Echoes from the Rectory: The wise and the foolish
(POSTED: 9/6/12) Joshua set up a great stone at Shechem and called the people to remember their commitment on that day every time they passed that great pillar. Shechem was one of the places that the people of Israel could visit to renew their own faith commitment and pass that faith to the next generation after them. We all need such places, such reminders. Where is your ‘Shechem?’ Where can you go, what can you do, to remind yourself of your best moments of faith? Find that holy place for yourself, and visit there often.
–St. Jude Church, the Rev. Don Lewandowski, New Lenox, Aug. 26, 2012
We find Lady Wisdom in our first reading calling out in the streets: ‘Anybody hungry? Come and get it!’ She sets her table in advance of a guest list. She anticipates multitudes sight unseen. The only requirement is that her guests come wanting what she’s prepared: understanding. How many will dine with her tonight? How many of us would accept her invitation? It’s possible there are two kinds of people, as Lady Wisdom suggests: the wise and the foolish. They eat at different tables. The wise seek nourishment while the foolish just seem to eat. Put simply, we can liken it to the difference between Feasting and Fast Food. It may well be that most places set at Wisdom’s table will go empty. Perhaps she can confidently issue her broad invitation, knowing that only the few will respond. Jesus issues a similarly wide-ranging invitation to dine at his table. He himself is the meal: Eat and drink and live. His flesh is for the life of the world, no exceptions made. There’s plenty of room around this table, and once shared, this life is for keeps. How many will come? Of those who accept the invitation, how many will truly understand it?
–Immaculate Conception Church, the Rev. Kenneth Anderson, Highland Park, Aug. 19, 2012
As I have mentioned before we are in the second year of the Archdiocesan Strategic plan. This year is dedicated to our gathering at the Sunday Mass. Good liturgy should be the centerpiece of our week. It is a time to connect with God and our church family. It is a time to be filled for the week ahead. It is a time to thank God for the week we have just completed. Good liturgy includes all of us from greeters, ushers, choirs, cantors, musicians, readers, and Eucharistic ministers, as well as presiders, and most importantly the gathered community. Our strength as Christians is in our community, in our numbers. When the numbers are too small or dispersed there is a sense that the wind has been taken out of the sails. We need to worship together.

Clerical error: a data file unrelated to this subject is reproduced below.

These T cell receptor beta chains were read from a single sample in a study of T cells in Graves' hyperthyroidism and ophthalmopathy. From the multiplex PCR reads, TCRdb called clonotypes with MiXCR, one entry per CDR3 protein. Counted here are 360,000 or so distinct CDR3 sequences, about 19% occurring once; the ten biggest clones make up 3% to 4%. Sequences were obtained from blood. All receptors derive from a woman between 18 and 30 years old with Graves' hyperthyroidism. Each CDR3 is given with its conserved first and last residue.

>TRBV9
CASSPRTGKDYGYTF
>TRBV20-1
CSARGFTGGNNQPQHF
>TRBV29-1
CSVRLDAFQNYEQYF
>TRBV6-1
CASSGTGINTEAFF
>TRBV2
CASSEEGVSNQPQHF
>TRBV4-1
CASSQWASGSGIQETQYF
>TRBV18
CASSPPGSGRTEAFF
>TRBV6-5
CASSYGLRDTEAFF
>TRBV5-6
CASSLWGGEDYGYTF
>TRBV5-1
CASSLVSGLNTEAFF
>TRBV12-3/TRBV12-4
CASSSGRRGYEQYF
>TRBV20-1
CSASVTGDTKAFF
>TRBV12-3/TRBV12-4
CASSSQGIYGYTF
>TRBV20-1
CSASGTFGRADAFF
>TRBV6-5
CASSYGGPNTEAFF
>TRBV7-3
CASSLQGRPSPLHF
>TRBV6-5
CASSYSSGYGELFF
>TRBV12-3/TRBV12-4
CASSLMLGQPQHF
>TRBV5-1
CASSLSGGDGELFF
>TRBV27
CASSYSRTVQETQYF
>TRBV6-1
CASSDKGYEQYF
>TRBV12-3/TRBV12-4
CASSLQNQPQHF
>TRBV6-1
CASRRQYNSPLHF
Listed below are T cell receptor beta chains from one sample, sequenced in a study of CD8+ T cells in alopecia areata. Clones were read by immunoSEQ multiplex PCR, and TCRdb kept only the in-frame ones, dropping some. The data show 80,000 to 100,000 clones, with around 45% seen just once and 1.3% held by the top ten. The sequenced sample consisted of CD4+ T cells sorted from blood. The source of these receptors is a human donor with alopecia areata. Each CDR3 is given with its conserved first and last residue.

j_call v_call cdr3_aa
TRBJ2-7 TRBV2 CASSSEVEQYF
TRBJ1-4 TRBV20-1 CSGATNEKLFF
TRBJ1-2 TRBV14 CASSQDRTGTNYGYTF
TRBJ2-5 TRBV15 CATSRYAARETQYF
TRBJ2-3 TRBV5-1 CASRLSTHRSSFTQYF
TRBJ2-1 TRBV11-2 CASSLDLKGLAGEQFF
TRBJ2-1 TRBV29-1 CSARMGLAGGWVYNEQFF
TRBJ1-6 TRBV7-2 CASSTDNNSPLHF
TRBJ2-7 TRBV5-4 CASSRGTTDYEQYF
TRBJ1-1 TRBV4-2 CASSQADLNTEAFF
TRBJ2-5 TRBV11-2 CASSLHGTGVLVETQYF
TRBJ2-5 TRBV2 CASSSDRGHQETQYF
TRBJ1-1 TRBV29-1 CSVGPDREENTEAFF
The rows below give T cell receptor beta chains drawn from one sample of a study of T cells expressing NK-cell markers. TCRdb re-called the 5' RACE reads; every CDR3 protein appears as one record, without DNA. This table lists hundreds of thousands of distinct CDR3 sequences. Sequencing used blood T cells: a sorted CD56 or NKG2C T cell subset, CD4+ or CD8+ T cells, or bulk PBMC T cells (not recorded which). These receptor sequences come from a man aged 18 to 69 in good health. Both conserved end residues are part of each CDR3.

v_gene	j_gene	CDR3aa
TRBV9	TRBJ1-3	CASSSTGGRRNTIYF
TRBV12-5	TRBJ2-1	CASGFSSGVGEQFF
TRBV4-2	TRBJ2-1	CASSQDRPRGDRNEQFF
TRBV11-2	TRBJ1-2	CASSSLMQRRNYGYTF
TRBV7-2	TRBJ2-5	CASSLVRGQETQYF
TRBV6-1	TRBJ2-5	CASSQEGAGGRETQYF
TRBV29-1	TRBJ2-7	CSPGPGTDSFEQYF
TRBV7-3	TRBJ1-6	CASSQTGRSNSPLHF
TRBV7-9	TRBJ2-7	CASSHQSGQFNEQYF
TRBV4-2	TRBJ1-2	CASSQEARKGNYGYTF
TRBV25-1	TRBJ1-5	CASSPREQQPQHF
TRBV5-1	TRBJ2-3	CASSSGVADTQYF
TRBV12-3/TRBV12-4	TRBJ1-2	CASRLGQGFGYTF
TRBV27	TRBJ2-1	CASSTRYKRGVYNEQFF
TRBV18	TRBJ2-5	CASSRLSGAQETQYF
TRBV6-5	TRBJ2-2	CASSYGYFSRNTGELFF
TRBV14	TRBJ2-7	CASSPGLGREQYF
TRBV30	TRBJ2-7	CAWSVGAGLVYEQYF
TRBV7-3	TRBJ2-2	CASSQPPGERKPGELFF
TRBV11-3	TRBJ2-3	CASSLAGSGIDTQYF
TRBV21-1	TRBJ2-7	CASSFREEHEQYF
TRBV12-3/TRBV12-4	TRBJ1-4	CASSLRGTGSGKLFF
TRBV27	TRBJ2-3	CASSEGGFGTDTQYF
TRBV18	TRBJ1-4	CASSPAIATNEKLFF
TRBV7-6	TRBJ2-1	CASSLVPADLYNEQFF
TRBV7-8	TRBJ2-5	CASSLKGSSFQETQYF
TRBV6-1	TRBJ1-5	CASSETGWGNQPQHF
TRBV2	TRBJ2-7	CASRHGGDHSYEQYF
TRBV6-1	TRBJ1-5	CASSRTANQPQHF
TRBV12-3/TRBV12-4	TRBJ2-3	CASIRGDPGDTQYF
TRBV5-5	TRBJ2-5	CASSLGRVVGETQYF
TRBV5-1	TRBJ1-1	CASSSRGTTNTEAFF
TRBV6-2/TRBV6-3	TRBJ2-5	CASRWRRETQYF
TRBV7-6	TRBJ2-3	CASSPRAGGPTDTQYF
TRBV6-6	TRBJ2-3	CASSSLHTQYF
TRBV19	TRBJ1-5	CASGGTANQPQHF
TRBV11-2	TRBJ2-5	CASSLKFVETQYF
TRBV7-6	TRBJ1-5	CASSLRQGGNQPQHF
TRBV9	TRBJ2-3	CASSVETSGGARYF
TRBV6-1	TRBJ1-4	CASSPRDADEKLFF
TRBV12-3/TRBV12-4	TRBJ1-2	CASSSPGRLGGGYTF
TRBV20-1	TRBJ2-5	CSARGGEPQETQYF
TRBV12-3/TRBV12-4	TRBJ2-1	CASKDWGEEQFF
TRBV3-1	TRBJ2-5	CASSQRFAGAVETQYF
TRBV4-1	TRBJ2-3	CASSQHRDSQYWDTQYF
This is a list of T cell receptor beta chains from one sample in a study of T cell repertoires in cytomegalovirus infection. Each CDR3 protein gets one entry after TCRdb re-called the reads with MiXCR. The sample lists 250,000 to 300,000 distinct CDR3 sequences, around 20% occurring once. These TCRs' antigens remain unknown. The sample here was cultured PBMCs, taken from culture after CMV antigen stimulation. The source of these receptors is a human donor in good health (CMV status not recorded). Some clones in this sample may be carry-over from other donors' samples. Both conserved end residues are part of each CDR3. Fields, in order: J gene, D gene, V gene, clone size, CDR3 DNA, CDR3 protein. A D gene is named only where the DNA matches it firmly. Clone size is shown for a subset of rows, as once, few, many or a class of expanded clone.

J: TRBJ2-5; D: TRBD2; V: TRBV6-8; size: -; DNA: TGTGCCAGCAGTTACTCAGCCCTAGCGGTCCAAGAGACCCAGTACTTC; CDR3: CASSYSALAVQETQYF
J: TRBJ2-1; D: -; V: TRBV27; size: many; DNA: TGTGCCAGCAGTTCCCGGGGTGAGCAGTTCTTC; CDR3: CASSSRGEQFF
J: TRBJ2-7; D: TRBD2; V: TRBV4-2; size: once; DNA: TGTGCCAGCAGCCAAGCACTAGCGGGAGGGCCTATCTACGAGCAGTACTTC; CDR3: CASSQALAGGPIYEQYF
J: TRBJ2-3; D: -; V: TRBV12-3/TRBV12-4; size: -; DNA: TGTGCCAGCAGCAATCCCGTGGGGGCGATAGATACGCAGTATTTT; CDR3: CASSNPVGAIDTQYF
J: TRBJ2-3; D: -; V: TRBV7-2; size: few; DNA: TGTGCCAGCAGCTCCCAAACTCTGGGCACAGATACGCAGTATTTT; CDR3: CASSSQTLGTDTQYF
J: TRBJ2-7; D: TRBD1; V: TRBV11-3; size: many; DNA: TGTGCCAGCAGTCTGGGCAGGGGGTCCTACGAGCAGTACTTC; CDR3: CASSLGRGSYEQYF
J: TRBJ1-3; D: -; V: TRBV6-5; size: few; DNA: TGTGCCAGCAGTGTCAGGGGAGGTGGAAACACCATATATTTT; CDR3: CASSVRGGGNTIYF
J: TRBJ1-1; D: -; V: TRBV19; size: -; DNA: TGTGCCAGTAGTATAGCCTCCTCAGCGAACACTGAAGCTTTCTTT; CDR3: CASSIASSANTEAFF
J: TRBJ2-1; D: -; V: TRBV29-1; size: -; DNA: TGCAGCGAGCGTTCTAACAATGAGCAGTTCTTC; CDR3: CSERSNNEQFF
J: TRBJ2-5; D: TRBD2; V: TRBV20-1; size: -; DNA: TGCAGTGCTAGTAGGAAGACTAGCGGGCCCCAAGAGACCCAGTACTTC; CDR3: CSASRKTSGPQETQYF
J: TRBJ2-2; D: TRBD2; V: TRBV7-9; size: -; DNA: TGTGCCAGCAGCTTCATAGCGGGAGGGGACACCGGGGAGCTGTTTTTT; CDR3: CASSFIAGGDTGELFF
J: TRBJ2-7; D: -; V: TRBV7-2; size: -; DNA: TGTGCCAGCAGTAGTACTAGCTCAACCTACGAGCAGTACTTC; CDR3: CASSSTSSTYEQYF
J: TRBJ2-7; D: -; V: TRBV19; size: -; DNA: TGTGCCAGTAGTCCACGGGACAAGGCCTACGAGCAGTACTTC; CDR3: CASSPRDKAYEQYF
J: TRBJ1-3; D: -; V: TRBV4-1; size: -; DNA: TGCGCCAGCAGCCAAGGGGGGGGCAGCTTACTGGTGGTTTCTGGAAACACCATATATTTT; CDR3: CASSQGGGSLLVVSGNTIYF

–St. Kieran Church, Rev. John Siemianowski, Chicago Heights, Aug. 5, 2012
We had a wonderful beginning, and thank the parents and grandparents who sacrifice to send their children to a Catholic School. We know it is expensive, since we receive NO state or national assistance, but we offer a moral, rigorous, safe, and loving atmosphere for our children. Keep us in prayer as we respond to Jesus’ invitation: “Let the children come to me.”
–St. Ann Church, Principal Donna Lamoureux, Lansing, Aug. 26, 2012
I was in Stockbridge recently to witness the vows of our men in formation. We had three guys enter the postulancy (the first stage), five enter the novitiate (the second stage), five make their first vows, fourteen renew their vows for another year, and one make his perpetual vows for life. Pray for them, because they may be coming soon to a parish near you.
–St. Patrick Church, Rev. Matthew Lamoureux, Yorkville, Aug. 26, 2012
Compiled by ChicagoCatholicNews.com